We strive to be a place where people feel they belong and they can be inspired in their creative work. We work to educate ourselves, to be vulnerable and transparent, and to hold ourselves accountable as we strive for change. We have taken the following steps towards those goals, and continue to do the work.
- Training in antiracism, and implicit bias for staff and board
- Belonging to national organizations such as the Artist Communities Alliance that focus/educate on DEI.
- Increase diversity of our board, applicant pool, selected residents, and juror panels
- Being transparent about our facilities and programs on our website and on social media
- Holding information sessions regarding the application and selection process
- Using moderators in the selection process to focus on equity
- Working to build relationships with local Odawa artists by providing residency opportunities
- Focusing resources on the Elevating Diverse Voices Curated Residency program
- Tracking the diversity statistics of the applicants
- Setting up mentoring relationships for incoming residents
- Seeking input from alumni BIPOC artists and artists with disabilities
- Holding Community Advisory meetings to get input and to have challenging community conversations on DEI
- Participating as panelists on DEI workshops
- Provide accommodations that are accessible, and strive to be welcoming to all (Please see our Accessibility Plan)
- Offer one hour of free, professional, life coaching services to residents
Good Hart Artist Residency acknowledges the inequity that exists within artist communities and professions. We are committed to taking mindful and resolute steps to undo these structural inequities and systemic barriers, and we work to support, uplift and resource the communities that have been most oppressed and marginalized.
We support LGBTQ individuals and the vast artistic contributions of LGBTQ artists throughout history, and we stand firmly against discrimination based on sexual orientation or gender identity.
We support and honor the self-taught, recognizing that formal education and training is not accessible or attainable to many artists from low-income backgrounds and marginalized identities.
We support people of all races, ethnicities, national origins, economic statuses, and religions, because we are deeply troubled by structural racism and inequality.
We support documented and undocumented immigrants and refugees because we recognize the history of American imperialism and the violence of global capitalism, which has devastated people worldwide who then seek safety within US borders.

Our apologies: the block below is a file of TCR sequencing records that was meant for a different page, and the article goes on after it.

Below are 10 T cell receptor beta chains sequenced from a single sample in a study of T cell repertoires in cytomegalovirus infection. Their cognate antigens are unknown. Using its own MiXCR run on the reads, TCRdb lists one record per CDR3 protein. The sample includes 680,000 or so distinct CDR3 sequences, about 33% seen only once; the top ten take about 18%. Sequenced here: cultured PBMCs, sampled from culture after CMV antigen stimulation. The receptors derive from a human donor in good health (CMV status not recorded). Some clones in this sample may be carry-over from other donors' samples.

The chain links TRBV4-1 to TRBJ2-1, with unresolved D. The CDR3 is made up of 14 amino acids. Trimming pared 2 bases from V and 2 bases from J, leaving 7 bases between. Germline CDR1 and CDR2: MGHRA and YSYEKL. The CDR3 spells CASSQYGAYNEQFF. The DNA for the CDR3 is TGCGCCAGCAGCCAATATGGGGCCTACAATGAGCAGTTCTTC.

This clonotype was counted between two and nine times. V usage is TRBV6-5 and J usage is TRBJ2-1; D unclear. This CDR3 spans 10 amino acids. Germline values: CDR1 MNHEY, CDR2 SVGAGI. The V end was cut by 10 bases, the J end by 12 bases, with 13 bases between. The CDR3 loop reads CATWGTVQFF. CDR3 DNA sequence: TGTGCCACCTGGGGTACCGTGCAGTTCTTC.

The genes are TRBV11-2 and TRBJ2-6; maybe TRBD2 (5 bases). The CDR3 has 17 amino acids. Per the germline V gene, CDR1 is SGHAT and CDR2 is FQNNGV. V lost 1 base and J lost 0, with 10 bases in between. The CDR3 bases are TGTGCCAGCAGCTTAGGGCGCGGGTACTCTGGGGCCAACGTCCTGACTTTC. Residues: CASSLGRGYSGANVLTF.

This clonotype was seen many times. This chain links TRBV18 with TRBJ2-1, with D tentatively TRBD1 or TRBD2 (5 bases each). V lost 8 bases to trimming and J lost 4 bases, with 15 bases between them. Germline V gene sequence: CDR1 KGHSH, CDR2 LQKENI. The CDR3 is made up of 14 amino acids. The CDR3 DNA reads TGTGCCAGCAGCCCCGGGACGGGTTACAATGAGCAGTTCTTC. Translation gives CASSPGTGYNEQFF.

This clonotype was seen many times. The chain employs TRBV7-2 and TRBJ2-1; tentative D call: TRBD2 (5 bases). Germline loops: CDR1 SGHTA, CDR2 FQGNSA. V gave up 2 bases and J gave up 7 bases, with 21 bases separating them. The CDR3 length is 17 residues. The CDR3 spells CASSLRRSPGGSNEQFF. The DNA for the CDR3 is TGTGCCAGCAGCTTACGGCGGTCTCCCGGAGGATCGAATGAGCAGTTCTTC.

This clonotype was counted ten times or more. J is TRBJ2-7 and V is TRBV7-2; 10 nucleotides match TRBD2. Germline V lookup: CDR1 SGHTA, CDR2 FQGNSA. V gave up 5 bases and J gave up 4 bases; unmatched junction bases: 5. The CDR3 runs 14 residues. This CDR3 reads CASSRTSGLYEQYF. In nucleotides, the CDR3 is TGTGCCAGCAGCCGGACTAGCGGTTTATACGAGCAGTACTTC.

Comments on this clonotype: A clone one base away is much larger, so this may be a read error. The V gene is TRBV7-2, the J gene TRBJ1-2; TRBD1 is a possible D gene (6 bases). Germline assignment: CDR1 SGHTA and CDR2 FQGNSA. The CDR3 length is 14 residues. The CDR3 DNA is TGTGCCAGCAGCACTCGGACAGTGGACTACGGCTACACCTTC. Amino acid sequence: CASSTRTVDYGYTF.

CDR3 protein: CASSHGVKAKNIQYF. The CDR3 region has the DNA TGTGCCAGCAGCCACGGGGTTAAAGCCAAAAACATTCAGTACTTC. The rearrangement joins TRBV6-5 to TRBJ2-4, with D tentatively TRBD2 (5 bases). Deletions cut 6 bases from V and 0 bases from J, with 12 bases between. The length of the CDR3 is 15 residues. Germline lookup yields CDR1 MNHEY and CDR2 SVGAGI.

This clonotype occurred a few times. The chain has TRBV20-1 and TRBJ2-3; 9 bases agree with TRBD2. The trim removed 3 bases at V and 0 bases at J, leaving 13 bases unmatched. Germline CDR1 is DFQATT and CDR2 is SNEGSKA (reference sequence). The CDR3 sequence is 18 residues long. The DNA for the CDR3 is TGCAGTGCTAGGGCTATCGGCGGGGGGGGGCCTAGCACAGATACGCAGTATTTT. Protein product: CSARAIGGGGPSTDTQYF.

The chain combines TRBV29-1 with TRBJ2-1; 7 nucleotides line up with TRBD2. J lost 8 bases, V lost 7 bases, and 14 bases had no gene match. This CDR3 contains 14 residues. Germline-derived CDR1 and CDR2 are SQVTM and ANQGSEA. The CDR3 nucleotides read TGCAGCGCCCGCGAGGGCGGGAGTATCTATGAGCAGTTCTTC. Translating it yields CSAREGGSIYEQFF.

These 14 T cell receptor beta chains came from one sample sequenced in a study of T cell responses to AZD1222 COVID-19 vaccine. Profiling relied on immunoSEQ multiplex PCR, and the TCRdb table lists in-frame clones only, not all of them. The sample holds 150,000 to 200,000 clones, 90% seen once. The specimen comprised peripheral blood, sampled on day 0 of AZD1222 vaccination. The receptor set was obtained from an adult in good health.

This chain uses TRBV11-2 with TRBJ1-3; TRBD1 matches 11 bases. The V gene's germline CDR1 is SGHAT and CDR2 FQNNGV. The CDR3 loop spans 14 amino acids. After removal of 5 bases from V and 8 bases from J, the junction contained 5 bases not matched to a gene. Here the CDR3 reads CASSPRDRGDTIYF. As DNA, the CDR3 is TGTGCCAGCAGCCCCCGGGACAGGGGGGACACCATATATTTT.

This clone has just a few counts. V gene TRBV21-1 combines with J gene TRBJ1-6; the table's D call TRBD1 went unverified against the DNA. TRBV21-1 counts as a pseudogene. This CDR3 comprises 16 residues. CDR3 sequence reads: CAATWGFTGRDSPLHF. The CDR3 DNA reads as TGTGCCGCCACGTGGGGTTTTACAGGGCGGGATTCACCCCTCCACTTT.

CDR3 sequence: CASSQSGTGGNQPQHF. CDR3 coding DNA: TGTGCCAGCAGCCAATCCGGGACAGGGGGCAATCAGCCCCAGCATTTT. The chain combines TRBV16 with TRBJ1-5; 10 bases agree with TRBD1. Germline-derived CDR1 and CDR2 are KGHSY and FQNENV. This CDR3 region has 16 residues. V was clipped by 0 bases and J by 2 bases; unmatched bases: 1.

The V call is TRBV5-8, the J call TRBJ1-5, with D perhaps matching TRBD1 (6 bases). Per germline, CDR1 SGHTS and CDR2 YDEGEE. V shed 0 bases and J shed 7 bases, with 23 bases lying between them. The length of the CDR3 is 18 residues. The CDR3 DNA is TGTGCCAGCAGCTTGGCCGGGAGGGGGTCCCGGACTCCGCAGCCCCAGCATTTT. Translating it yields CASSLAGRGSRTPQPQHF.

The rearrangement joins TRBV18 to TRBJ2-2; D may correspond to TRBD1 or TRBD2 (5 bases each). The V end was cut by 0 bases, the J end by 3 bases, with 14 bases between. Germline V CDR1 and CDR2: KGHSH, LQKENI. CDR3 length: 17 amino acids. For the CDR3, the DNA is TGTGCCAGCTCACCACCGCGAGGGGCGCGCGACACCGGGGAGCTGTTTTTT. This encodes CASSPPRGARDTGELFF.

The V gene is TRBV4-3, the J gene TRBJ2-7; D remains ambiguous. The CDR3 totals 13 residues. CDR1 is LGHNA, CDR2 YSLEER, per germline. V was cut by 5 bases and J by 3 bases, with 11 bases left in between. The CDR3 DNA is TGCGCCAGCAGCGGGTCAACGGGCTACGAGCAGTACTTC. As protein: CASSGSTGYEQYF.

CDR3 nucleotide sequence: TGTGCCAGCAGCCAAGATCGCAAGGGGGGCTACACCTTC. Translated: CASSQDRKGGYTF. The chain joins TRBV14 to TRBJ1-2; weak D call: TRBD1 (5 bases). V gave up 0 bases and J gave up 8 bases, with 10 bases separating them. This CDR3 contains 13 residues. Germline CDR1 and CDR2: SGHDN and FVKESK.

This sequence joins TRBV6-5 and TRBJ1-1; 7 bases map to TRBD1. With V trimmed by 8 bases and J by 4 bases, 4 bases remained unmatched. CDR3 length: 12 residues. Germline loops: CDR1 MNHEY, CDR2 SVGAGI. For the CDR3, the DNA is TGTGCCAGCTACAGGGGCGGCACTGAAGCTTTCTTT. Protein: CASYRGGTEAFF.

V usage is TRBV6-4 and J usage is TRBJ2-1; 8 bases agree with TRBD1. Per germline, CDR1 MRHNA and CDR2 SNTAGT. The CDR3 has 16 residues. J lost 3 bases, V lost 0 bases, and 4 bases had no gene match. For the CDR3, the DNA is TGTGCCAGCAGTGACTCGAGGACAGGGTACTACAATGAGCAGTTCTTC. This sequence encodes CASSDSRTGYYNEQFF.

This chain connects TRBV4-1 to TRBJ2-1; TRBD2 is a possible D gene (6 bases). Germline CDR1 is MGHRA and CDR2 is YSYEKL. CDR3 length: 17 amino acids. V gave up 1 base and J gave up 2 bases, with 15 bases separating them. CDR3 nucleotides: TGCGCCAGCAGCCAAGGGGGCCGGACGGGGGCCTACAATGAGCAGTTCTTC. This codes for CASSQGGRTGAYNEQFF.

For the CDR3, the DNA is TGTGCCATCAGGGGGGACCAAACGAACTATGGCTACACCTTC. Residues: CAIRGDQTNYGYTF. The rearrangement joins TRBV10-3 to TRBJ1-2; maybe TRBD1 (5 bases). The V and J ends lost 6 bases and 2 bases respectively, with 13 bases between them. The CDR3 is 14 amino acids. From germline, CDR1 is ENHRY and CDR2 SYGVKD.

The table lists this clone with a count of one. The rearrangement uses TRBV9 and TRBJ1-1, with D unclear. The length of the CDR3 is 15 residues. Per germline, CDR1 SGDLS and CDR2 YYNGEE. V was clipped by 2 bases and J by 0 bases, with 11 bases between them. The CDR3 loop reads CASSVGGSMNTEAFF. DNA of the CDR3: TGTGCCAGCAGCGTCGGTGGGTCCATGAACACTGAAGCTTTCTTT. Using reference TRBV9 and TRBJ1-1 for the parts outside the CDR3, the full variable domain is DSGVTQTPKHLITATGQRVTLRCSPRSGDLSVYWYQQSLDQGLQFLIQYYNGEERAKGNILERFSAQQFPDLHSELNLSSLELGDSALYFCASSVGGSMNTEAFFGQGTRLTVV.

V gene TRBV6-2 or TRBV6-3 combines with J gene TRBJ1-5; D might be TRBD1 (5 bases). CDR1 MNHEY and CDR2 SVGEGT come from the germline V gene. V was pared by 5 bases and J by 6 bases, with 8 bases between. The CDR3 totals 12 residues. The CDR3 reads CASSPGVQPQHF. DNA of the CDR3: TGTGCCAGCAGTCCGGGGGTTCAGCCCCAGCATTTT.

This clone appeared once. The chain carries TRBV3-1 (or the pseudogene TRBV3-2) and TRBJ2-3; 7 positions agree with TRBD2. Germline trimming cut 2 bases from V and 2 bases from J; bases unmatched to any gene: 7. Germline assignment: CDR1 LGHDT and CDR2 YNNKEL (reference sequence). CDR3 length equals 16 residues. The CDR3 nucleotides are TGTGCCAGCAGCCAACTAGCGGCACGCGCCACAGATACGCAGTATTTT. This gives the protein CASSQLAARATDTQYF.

We support and respond to the needs of the people with disabilities, recognizing that they face structural and institutional barriers to artistic opportunity. We work to address ableism in the art and artists we support, and are firmly committed to making our site and resources accessible and comfortable for all. (Please see our Accessibility Plan)
We support First Nations, Indigenous, and Native peoples. We acknowledge the deep cultural and indigenous history that exists within the land that we occupy, and we continuously strive to deepen our collective understanding of the history of the Anishinaabek people of the Great Lake region.
We welcome people who are young and old, because we recognize and celebrate the value of creative work during different life stages.
We support women and gender minorities, and recognize the struggle faced by those who practice within historically male-dominated fields.
We respectfully acknowledge that the Good Hart Artist Residency is located on the traditional ancestral lands of the Waganakising Odawa people. The Odawa faced harsh discrimination as a result of white settlement in this area. Many Odawa lost their land, due to intimidation, illegal seizures, and unethical tax hikes. The process of knowing and acknowledging the land we stand on is a way of honoring and expressing gratitude for the ancestral people who were on the land before us, and we recognize the resilience of their community through time.
For the Odawa, art in many forms was a part of their everyday lives. They are known for their porcupine quillwork, weaving, basket making, and beadwork. The Odawa were traders of goods such as furs and maple sugar in this region. We strive to build relationships with Odawa artists, writers, and composers, to provide time for their creative work at the residency, and to bring awareness of and support for Odawa art in this community.
We recognize the complex and intersectional dimensions of identity, many of which may not be listed here. We hope that in our commitment to supporting these discrete communities and in our work to address structural inequities, we can be a nourishing and supportive home for artists of all identities.